|Overview of the Marine Chemistry and Geochemistry
Scientists in the Marine
Chemistry and Geochemistry Department had another busy year in 2005. Staff members
could be found throughout the world's oceans on research cruises, back in the
lab analyzing samples and working on new chemical techniques, and using models
to understand everything from small-scale geochemical reactions to large-scale
global processes. In 2005 four scientists joined the department, adding new and
Coolen arrived from the Royal Netherlands Institute for Sea Research (Royal
NIOZ). With his background in organic geochemistry and microbial biology (from
the University of Oldenburg in Germany and the Royal NIOZ) he is one of the few
investigators in the world who can look back in time at layers of marine and lake
sediments and analyze ancient DNA sequences to learn, at the species level, which
microorganisms had been living in the overlying waters at that time. Marco is
a pioneer in this challenging new field of paleomicrobiology.
Rouxel was hired after being one of our WHOI postdoctoral scholars who was
sponsored by the Deep Ocean Exploration Institute, having obtained his Ph.D. degree
at Institut National Polytechnique de Lorraine in France and worked at the University
of Cambridge in England. His area of specialty is the application of metal stable
isotopes, which are natural chemical signatures that change slightly depending
upon the extent of chemical and biological processing. Using special WHOI mass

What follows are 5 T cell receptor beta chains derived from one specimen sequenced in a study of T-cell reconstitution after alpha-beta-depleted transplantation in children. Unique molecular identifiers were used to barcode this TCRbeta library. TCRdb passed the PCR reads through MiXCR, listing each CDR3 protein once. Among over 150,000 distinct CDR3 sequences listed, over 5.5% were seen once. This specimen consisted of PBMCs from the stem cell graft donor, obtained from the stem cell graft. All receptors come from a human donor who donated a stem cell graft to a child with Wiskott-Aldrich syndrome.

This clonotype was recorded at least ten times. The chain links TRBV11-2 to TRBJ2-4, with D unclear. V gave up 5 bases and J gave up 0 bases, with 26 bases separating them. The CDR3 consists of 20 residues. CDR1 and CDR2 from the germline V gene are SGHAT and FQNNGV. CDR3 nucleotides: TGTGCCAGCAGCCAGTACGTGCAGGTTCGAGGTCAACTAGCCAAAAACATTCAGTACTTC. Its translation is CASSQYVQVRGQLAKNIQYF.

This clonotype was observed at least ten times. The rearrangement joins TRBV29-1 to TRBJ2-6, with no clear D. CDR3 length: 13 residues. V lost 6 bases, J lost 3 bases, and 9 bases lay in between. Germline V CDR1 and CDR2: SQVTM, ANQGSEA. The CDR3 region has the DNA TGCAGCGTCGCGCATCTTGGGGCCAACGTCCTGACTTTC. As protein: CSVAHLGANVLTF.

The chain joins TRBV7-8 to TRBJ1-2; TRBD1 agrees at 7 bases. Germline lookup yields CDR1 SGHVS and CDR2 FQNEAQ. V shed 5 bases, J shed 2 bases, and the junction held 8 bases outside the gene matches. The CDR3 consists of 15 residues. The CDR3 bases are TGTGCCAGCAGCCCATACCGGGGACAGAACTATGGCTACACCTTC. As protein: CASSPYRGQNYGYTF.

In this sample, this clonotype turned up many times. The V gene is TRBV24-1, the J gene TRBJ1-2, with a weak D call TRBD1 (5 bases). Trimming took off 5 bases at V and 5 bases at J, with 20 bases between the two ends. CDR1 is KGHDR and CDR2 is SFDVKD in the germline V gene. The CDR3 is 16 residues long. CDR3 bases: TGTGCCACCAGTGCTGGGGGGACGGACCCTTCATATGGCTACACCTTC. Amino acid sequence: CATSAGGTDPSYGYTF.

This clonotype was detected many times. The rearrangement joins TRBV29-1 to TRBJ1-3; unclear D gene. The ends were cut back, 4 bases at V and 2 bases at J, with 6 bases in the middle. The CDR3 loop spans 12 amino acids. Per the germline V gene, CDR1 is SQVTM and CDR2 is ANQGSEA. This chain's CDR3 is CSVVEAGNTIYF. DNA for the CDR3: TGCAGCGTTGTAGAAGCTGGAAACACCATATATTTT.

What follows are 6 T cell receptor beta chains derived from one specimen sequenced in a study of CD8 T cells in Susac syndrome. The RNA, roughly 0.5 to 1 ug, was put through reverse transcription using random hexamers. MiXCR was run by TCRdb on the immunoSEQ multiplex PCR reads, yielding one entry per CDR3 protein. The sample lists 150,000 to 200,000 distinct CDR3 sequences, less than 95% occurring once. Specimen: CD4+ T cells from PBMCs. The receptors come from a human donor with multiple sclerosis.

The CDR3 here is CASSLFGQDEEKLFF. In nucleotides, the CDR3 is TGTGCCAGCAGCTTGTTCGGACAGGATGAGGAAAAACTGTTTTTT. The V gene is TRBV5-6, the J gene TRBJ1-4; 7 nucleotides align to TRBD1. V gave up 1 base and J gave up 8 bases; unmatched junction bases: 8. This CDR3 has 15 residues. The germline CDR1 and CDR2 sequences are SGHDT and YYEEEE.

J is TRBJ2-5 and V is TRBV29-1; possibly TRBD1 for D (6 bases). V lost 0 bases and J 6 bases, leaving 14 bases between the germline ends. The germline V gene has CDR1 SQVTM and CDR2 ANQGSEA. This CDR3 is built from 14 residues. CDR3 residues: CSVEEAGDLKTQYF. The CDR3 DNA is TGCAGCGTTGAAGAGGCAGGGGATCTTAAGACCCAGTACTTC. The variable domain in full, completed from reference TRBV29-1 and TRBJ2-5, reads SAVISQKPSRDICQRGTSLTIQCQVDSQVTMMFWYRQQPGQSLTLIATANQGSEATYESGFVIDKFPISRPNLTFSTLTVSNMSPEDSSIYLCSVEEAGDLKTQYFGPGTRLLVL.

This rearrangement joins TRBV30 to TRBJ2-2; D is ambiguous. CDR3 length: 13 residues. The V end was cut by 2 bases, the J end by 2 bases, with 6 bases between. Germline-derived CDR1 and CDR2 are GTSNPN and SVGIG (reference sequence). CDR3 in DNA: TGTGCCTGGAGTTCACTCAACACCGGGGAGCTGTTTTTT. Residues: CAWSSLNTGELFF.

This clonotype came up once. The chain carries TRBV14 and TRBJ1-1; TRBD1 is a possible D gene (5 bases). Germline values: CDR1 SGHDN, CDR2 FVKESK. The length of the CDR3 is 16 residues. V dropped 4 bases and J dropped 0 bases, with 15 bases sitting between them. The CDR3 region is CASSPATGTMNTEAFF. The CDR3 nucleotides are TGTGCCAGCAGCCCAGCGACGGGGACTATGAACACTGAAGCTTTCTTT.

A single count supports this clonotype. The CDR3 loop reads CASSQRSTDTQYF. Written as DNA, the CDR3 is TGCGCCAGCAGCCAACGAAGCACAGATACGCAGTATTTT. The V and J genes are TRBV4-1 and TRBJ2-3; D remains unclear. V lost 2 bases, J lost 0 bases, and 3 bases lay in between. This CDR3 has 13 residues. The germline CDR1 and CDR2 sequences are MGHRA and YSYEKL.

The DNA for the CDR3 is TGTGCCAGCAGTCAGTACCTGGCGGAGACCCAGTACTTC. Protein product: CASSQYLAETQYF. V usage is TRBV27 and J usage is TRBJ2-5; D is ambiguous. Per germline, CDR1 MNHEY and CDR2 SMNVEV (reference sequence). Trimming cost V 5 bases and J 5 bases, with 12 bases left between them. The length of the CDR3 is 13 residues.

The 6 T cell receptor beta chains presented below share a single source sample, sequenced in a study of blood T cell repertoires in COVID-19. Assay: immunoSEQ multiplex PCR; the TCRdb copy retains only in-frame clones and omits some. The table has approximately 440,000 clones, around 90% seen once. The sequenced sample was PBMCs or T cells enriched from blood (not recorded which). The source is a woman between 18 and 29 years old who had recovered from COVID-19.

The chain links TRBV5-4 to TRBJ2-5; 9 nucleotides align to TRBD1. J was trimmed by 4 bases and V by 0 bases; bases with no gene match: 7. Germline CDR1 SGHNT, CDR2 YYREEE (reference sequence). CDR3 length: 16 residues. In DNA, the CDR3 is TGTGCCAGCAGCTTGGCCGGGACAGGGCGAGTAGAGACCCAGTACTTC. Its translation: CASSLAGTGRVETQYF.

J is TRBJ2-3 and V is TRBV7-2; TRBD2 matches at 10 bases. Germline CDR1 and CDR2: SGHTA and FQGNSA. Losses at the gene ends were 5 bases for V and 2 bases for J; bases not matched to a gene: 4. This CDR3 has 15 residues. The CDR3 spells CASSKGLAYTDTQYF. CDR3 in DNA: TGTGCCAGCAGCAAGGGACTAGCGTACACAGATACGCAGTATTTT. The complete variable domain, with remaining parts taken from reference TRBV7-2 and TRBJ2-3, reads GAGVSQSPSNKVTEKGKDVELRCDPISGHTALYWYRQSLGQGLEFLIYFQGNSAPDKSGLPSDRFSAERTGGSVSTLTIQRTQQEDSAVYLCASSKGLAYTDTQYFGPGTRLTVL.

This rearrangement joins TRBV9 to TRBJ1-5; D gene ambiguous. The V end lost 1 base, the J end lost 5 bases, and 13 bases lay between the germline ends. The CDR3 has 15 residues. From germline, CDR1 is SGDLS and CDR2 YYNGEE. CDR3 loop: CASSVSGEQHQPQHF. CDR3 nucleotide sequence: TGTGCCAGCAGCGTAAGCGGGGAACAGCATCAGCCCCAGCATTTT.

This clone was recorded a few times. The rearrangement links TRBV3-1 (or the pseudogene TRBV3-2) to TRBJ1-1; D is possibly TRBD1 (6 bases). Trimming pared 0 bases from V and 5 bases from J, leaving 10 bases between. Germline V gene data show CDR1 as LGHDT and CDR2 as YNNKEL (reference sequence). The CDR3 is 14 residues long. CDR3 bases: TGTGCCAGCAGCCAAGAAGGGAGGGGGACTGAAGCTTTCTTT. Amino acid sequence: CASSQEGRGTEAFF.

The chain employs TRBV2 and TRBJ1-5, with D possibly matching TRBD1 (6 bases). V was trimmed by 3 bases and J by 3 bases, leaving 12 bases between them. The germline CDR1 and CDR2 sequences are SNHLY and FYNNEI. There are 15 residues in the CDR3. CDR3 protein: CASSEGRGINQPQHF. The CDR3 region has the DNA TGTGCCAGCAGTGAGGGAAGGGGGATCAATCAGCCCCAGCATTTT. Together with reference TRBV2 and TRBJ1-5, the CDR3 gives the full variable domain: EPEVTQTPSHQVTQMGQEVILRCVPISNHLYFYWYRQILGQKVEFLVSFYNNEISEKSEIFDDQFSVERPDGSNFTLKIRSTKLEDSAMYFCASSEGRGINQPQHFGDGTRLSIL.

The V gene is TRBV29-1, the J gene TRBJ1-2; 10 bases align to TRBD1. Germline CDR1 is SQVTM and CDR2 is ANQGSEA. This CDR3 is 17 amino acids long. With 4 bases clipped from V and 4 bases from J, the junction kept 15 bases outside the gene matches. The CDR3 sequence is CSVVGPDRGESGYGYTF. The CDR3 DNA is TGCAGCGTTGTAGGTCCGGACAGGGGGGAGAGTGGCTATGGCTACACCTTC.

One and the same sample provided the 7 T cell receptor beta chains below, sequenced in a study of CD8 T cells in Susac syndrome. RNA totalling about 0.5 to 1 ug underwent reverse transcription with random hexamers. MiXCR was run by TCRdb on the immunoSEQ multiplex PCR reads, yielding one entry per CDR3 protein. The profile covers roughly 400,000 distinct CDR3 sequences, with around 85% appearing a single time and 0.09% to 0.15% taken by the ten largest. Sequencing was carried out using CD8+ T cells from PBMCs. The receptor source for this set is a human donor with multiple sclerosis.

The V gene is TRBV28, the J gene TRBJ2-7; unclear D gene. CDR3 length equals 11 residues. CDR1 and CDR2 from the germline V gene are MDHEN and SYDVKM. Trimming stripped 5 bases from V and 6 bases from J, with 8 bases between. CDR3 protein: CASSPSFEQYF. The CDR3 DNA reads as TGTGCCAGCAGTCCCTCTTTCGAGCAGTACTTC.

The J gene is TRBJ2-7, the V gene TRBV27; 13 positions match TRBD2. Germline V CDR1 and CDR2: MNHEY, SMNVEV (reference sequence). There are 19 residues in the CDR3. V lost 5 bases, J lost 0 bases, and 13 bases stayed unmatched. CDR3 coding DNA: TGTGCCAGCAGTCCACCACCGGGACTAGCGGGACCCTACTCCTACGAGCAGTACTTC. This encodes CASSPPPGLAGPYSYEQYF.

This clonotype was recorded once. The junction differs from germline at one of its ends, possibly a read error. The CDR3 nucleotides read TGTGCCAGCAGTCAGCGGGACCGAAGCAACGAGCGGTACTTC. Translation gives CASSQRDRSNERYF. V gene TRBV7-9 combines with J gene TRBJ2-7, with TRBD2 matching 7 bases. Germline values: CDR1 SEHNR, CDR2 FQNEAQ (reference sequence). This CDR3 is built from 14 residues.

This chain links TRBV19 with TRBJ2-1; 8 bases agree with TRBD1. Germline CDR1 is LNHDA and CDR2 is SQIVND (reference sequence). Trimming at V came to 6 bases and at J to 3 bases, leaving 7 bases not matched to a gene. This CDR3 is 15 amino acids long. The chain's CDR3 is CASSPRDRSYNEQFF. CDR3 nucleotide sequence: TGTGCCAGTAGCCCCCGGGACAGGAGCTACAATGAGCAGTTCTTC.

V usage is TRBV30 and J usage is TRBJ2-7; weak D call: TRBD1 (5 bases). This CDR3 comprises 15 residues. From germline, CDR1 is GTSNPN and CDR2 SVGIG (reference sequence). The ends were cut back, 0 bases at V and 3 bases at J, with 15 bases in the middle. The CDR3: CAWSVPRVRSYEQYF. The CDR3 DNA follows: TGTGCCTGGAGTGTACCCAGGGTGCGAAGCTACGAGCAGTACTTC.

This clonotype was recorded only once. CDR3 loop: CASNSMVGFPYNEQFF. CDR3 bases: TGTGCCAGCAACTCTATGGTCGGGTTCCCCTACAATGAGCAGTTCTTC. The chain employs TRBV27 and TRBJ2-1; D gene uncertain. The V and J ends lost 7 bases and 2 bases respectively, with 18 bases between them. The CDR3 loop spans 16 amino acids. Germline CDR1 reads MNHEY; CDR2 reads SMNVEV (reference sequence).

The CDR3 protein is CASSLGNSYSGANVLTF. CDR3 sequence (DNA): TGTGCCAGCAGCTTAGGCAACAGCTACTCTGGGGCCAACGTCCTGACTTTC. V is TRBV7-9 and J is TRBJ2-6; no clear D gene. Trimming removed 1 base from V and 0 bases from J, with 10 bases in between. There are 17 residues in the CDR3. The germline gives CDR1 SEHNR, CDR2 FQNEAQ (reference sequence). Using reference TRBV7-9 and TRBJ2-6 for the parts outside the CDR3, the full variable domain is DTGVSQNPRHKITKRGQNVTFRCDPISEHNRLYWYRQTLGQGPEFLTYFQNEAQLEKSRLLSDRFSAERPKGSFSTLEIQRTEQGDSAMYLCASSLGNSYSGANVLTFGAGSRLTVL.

spectrometry facilities managed by Lary Ball, Olivier has applied his skills in
isotope geochemistry to look at hydrothermal systems, marine sediments, weathering
of rocks, and the biology and chemistry of the ancient oceans.
(DeDe) Toole was also a WHOI postdoctoral scholar sponsored by the Ocean and
Climate Change Institute. She came from the University of California, Santa Barbara,
where she studied satellite oceanography, modeling, ocean optics, and analytical
techniques to measure climate-relevant gases, in particular one called dimethylsulfide
(DMS). These combined skills allow her to study the production by marine plankton
of DMS, which may influence both the hydrologic cycle and the global heat budget
through its role in cloud formation, and may alter rainfall patterns and temperatures.
comes to us from a postdoctoral position at California Institute of Technology,
following her Ph.D. degree from the University of Oxford. Her studies focus on
past records of climate change, recorded in the skeletons of deep-sea corals.
Her innovative studies allow us to look at deep ocean circulation in the past
by measuring chemical signatures in corals bands, in particular carbon isotopic
records from corals that are retrieved via deep ocean dredging or directly from
research submersibles such as Alvin.
These scientists join a diverse MC&G
scientific staff that study not just the fundamental chemical properties of the
ocean, but who use chemical signatures as tracers to learn more about marine biology,
geology, and physics, and more broadly, how the ocean and earth work today as
well as in the past. These new scientists are a diverse group, from different
fields and different countries, trained in some of the top labs in the world.
We wish them well as they embark on fruitful WHOI careers.
Ken O. Buesseler
Chair, Department of Marine Chemistry and Geochemistry
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